ACCA Position Statement

Date

26 Jan 2010

The proposal for a Directive of the European Parliament and of the Council amending Council Directives 78/660/EEC and 83/349/EEC

About ACCA

ACCA (the Association of Chartered Certified Accountants) is the global body for professional accountants. We aim to offer business relevant, first-choice qualifications to people around the world who seek a rewarding career in accountancy, finance and management.

We have 71,000 members across Europe. Globally, we support our 122,000 members and 325,000 students throughout their careers, providing services through a network of 80 offices and centres around the world.

59% of our members work in or for a small and mediums-sized enterprises (SMEs) and we have over 100 years’ experience in understanding and supporting SMEs.

According to a study  by the IAB (the Belgian Accountants Association) and supported by UEAPME - thevoice of the Small businesses in Europe – 83% of small businesses believe that accountants are a small business’ first choice adviser, providing a trusted source of support and advice.

ACCA organises leading SME events across the Globe working with key local stakeholders, other international bodies and national Governments, and given that 72, 000 of ACCA’s members work in SMEs or small partnerships and many others advise their small business clients on a daily basis, we are well placed to comment on issues affecting SMEs.
 

Summary of key points

•    Exempting micro-entities from the scope of the 4th Company Law Directive would not achieve the stated aim of reducing the administrative burden on SMEs.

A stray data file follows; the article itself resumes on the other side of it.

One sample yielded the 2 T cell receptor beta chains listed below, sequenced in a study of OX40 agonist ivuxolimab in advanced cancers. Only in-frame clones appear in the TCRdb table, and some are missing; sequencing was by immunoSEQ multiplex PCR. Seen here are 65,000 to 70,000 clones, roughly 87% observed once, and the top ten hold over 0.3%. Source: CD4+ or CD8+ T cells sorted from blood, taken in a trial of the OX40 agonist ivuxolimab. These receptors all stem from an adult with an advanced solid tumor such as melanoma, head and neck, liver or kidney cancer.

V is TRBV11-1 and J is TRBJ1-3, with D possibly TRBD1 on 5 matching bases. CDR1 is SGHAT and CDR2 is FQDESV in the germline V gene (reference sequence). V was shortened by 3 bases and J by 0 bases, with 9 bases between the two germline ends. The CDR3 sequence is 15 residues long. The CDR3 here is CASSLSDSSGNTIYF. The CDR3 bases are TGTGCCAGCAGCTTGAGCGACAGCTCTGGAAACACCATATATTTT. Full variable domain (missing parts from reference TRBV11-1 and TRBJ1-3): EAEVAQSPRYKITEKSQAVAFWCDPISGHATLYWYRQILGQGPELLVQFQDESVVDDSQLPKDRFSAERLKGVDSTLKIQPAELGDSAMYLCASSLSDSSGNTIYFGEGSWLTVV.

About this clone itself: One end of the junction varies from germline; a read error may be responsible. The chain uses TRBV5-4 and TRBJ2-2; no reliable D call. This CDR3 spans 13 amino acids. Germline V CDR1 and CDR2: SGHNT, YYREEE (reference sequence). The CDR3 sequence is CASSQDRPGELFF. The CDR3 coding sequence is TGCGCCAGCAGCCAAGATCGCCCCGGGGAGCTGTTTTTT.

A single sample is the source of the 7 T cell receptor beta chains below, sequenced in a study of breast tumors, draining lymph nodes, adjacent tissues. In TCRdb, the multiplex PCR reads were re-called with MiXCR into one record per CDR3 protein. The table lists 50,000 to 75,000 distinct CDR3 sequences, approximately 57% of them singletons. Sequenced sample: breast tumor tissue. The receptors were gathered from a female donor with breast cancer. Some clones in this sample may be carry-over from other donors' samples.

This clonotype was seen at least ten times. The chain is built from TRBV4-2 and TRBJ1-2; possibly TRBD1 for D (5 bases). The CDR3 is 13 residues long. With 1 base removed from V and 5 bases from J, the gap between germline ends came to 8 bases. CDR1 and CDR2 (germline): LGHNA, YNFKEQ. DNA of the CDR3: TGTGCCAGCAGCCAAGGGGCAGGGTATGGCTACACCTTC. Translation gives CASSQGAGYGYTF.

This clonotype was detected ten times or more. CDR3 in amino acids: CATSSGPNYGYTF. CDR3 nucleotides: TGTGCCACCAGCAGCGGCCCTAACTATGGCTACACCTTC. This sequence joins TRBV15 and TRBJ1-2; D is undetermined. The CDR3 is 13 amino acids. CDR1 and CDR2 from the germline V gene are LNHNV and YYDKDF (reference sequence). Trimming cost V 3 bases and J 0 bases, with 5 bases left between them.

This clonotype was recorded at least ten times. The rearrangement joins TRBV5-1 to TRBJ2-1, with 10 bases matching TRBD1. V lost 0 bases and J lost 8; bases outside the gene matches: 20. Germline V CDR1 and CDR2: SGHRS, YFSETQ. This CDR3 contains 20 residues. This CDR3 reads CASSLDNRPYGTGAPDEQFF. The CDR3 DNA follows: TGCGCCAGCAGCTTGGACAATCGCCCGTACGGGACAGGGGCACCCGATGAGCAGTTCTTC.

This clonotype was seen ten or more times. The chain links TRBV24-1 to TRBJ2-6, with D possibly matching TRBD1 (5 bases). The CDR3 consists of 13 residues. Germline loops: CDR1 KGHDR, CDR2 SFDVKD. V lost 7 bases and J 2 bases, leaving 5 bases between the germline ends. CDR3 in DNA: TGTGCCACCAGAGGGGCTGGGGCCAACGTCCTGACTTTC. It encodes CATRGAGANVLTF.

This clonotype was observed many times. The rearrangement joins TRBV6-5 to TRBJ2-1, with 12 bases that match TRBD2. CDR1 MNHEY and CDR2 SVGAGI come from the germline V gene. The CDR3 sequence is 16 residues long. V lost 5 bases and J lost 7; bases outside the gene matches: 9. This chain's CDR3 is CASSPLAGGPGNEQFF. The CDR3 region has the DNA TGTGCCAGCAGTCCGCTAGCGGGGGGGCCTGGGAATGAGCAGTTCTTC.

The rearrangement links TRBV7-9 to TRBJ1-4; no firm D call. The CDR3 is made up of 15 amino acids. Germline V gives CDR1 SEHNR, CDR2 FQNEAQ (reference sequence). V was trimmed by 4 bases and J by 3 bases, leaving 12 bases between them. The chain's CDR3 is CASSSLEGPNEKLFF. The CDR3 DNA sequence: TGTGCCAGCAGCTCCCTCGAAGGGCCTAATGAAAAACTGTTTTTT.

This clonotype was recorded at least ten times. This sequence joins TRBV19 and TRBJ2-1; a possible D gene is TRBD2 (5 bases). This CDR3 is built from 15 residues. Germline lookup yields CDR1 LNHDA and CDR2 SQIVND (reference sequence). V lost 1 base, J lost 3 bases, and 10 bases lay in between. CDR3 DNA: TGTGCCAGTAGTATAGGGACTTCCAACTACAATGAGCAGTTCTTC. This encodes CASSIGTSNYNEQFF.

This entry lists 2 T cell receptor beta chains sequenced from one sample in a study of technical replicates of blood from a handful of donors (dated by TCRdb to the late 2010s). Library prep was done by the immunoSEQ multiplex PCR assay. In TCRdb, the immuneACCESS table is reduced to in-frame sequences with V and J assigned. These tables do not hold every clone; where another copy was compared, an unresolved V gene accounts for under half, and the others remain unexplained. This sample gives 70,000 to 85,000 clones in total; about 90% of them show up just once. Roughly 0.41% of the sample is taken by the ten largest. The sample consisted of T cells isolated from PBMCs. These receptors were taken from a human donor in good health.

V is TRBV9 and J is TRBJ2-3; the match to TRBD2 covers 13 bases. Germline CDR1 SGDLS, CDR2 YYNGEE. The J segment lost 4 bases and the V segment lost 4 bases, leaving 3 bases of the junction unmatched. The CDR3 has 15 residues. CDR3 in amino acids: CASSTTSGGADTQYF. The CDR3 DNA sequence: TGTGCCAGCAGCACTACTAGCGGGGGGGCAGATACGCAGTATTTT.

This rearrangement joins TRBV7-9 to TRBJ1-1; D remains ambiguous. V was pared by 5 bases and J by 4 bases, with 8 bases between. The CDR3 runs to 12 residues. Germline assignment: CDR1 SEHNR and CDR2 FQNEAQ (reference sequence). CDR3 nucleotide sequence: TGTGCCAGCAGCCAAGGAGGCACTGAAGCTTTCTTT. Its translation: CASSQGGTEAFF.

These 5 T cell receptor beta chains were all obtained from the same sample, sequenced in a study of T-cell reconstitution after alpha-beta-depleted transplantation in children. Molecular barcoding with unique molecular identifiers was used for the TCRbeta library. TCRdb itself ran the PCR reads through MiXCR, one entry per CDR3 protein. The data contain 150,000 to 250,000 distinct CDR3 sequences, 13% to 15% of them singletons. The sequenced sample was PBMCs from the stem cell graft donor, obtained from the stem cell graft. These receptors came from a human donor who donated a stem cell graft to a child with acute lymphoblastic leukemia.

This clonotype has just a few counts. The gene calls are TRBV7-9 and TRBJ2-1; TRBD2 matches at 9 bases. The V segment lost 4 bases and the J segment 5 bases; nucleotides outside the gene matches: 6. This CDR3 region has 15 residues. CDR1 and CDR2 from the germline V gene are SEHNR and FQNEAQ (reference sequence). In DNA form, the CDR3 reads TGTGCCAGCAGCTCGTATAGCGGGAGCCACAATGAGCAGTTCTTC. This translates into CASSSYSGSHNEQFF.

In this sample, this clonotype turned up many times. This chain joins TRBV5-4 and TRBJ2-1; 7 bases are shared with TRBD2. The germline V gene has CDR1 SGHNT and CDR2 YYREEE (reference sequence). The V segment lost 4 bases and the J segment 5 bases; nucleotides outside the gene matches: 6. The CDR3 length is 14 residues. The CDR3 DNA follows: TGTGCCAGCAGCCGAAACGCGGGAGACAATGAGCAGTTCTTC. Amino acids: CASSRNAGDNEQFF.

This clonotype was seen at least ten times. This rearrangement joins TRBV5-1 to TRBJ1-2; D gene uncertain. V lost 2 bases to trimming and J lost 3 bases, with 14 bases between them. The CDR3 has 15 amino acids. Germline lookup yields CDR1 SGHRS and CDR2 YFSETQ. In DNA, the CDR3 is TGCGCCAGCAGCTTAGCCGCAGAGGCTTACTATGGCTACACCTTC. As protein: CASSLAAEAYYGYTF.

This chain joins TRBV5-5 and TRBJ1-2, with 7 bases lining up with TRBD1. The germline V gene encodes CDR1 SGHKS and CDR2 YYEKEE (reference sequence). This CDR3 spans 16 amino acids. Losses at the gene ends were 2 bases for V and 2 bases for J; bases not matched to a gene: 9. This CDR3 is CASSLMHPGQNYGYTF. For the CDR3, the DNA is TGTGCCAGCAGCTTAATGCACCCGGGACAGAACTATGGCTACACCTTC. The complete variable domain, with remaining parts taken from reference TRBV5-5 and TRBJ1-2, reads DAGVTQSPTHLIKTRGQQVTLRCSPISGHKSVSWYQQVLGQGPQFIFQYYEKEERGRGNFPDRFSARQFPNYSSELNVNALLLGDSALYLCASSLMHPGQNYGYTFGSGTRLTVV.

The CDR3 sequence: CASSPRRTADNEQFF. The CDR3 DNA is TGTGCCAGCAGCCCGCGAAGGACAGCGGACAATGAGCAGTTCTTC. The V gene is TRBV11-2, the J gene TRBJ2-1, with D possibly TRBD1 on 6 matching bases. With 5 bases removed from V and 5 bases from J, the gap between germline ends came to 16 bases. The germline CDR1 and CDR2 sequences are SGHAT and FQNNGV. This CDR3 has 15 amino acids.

•    ACCA urges the Commission to withdraw its current proposal and to come back with a comprehensive proposal of revision of the 4th and 7th Company Law Directives in 2010.

•    ACCA welcomes the Commission's "European Economic Recovery Plan" to restore consumer and business confidence - in which the Commission pledges to reduce the burden on small and medium sized enterprises (SMEs) - and supporting initiatives to simplify company law but believes that the current Commission Proposal, aiming to offer Member State an option to create a new "micro" entity category in order to exempt them from the accounting requirements under the 4th Company law Directive, precisely fails to address these two issues.

•    Exempting micro-entities from the scope of the Fourth Directive would risk having an adverse effect on the quality, reliability, availability and comparability of financial information; it could even lead to the fragmentation of the single market caused by the uneven application of the proposed option to exempt micro-entities left to Members states’ choice. According to EFAA, the European Federation of Accountants and Auditors for SMEs:

“…this proposal is a step backwards from harmonisation of accounting rules in Europe and further complicates the business environment. Exempting more than 90% of enterprises defeats transparency”.

•    It is crucial to conduct empirical research on the way small businesses work and processes they find vital (e.g. keeping an order book; managing cash flow) before premature decisions are made on the basis of prejudice and assumption. This need is now even more keenly felt in the current economic climate where prolonged recession is a distinct possibility.

•    As repeatedly highlighted by many member states and UEAPME, all businesses, in order to manage and plan their affairs properly, need to put in place effective internal controls and to summarise their financial position in the form of annual financial statements. ACCA stresses, however, that, whatever company law might say on this matter, companies will continue to need to prepare accounts for tax purposes and to meet the requirements of lenders of finance. We also believe that the potential savings achieved as a result of dispensing with the current requirement for accounts to be published would be nominal as filing costs are minimal and account-production is the end of a long and necessary bookkeeping process. In addition, suppliers to small companies, which are themselves often SMEs, as well as lenders and investors, have come to rely on the availability of filed accounts to check creditworthiness and solvency.